The location of the old observatory as it appears today. We’re standing on the west side of Washington Street. Hanson Hall is on the left, Musselman Hall in the center, and Stevens Hall can be seen in the distance to the right. All three buildings serve as residence halls for the college. On the south side of Hanson Hall you can see a set of steps. The observatory would have been to the right of the steps, occupying space between Hanson and Musselman.This image was taken facing northeast at approximately 3:30 PM on Friday, March 3, 2017.

“The dome on the central section rested upon iron balls, which revolved in an iron groove and made rotation possible either by hand or by a wheel, so that the whole visible hemisphere of the sky may be laid under contribution at any time […] The telescope and several other pieces of equipment were mounted on masonry piers resting on solid rock. The frame of the building itself was covered by corrugated and galvanized iron and was all done for the reported cost of $3,406.”This image was taken facing northeast in 1911 by William Tipton.

For a school the size of Gettysburg College, the acquisition of a telescope and observatory was a big deal. They were proud of it. However: “The technological innovations and money did not keep some students from sneering at the observatory. Charles Glatfelter writes that in one instance, a prep student asked, ‘Hey chum, what fur [sic] house is that over there with a balloon on it?’ It was also not uncommon for visitors and locals to believe that the building was a gymnasium due to the large dome, which to the uneducated eye may have appeared to resemble some sort of ball.”This image was taken facing north circa the 1900s by William Tipton.

The two rooms (or the east and west wing of the building) each had different purposes. Until 1900, one wing housed two students who lived in and took care of the building. The other wing housed an instrument to determine time and latitude while looking through the telescope. By the early 1900s the college had banned students from living in the observatory. The building fell into disuse and disrepair, causing some to refer to the building as a “pest house.” When a particularly bad contagious disease spread across campus in 1917, the building was used as a temporary infirmary. The building was demolished by the college’s administration in 1925 and the telescope was moved into storage.This image was taken facing northwest circa the 1910s by William Tipton.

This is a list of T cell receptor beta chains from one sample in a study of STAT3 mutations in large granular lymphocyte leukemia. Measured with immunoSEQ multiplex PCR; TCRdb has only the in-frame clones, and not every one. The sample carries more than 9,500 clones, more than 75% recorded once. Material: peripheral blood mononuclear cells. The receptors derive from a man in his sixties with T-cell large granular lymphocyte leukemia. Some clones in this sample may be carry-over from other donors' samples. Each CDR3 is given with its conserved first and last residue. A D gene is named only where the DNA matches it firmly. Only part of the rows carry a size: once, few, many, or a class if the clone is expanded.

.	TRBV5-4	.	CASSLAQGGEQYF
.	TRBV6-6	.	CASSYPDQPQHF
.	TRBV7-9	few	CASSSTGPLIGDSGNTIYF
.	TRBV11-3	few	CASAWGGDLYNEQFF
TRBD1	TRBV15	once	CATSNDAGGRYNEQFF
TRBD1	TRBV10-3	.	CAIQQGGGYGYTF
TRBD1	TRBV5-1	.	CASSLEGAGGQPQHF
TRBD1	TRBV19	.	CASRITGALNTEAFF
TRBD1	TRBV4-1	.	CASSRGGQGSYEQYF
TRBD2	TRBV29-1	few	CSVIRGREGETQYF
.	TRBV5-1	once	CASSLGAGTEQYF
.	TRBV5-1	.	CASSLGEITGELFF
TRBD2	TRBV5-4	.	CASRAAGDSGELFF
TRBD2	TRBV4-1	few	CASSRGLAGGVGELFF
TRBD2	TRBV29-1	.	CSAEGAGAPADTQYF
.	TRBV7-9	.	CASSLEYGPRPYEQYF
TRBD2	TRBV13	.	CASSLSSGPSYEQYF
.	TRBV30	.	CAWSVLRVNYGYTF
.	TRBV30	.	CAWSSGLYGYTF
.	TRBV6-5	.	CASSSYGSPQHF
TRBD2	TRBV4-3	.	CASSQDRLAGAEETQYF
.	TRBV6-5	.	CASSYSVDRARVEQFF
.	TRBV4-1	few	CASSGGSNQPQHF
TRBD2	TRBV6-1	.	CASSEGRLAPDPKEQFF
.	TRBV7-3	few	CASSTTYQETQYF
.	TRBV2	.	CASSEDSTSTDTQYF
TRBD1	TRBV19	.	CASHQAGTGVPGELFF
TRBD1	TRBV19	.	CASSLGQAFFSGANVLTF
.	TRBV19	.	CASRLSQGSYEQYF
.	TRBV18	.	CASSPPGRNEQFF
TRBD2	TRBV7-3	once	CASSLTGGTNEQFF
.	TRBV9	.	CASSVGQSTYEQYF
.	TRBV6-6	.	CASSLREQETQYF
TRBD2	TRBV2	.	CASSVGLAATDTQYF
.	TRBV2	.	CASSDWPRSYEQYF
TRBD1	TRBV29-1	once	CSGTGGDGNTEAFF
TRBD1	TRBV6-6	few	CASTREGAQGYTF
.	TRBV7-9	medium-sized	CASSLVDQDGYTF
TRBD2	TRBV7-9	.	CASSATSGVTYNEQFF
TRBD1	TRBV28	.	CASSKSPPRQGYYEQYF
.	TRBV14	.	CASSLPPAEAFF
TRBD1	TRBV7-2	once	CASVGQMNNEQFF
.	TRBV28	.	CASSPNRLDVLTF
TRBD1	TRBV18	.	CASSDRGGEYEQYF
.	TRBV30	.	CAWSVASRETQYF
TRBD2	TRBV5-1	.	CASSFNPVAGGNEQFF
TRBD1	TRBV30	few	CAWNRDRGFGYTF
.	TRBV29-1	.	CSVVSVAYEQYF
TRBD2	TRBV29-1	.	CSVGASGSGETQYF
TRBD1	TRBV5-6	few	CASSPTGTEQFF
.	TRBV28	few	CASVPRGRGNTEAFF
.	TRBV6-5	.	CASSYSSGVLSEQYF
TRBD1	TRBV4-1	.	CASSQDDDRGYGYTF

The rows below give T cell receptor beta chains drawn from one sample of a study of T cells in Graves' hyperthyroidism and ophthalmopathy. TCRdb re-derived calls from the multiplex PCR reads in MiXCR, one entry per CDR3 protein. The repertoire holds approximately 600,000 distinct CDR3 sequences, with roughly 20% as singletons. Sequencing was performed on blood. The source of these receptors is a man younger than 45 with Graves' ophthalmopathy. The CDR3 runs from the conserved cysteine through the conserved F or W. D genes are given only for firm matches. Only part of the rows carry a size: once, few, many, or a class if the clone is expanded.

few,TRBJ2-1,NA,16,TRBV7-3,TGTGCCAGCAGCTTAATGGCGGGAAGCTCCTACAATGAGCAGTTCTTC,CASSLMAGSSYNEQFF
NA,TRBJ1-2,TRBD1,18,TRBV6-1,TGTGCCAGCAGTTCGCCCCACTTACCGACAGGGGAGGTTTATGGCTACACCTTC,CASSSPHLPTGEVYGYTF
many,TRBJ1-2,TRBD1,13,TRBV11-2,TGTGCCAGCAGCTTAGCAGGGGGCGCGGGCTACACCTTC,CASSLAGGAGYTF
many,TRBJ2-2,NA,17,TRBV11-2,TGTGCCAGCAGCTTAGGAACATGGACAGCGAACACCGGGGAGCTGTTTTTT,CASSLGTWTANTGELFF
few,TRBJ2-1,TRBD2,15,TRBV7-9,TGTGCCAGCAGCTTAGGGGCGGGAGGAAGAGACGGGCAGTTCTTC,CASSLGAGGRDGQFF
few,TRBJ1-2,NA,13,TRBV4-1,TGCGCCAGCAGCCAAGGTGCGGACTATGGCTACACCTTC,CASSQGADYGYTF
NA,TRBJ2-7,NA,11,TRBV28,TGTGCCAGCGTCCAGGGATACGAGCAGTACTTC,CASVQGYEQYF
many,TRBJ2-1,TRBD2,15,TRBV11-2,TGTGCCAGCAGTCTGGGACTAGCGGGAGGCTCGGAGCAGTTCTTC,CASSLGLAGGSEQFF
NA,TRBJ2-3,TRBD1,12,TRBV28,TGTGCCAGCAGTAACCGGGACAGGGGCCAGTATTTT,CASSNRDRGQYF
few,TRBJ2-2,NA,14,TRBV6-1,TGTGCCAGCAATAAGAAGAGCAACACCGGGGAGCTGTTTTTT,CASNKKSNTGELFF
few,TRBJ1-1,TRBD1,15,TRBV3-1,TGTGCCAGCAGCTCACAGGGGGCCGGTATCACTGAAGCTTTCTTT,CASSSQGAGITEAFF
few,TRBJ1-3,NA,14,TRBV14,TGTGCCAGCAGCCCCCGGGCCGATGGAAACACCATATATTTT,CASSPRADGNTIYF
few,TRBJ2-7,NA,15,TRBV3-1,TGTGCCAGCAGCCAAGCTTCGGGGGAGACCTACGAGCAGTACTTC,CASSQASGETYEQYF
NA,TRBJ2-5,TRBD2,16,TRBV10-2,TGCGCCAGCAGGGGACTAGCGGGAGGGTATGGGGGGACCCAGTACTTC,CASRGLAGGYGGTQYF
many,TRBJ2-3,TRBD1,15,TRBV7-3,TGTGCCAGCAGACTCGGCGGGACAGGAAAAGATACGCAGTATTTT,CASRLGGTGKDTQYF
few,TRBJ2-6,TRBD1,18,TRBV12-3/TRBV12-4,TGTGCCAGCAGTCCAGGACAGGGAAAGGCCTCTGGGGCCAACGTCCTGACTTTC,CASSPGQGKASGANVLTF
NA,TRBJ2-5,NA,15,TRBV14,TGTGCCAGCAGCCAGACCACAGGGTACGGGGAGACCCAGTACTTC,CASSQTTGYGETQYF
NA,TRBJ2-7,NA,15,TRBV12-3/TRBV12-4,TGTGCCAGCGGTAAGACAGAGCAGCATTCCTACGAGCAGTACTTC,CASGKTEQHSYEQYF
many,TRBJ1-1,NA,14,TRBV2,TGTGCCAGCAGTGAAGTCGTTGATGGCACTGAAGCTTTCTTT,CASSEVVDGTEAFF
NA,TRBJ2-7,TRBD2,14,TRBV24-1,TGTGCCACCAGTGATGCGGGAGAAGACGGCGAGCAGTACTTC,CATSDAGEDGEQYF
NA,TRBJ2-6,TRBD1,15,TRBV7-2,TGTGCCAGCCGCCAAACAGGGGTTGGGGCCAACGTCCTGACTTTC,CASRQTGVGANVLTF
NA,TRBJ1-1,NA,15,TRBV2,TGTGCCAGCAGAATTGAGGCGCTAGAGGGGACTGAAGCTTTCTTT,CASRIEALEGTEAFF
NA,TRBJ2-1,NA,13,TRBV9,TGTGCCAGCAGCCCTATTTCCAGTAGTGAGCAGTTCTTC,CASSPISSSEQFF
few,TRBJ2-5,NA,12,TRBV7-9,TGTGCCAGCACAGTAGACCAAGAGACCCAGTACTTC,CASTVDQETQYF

In 1967 the college purchased land near Oak Ridge from the Reading Railroad Company. A physics professor hired in 1966 was disappointed that the school didn’t have an observatory. A member of the Royal Astronomical Society, the professor convinced the college president to build one. It’s located next to a softball field today (whose third base dugout can be seen in the right of this photograph). The old telescope was brought out of storage and was used by students to photograph a solar eclipse in March of 1970. The monument to the 83rd New York Infantry regiment can be seen in the background along Oak Ridge.This image was taken facing north at approximately 3:30 PM on Friday, March 3, 2017.

A new telescope was purchased in the 1970s, and today, the observatory contains at least four telescopes. The observatory is part of the land easement between Gettysburg College and the National Park Service. Because it predates the agreement (which requires the college to keep the land in this area as playing/open fields), the observatory was grandfathered in.Howard Avenue can be seen in the right background of this photograph. This image was taken facing east at approximately 3:30 PM on Friday, March 3, 2017.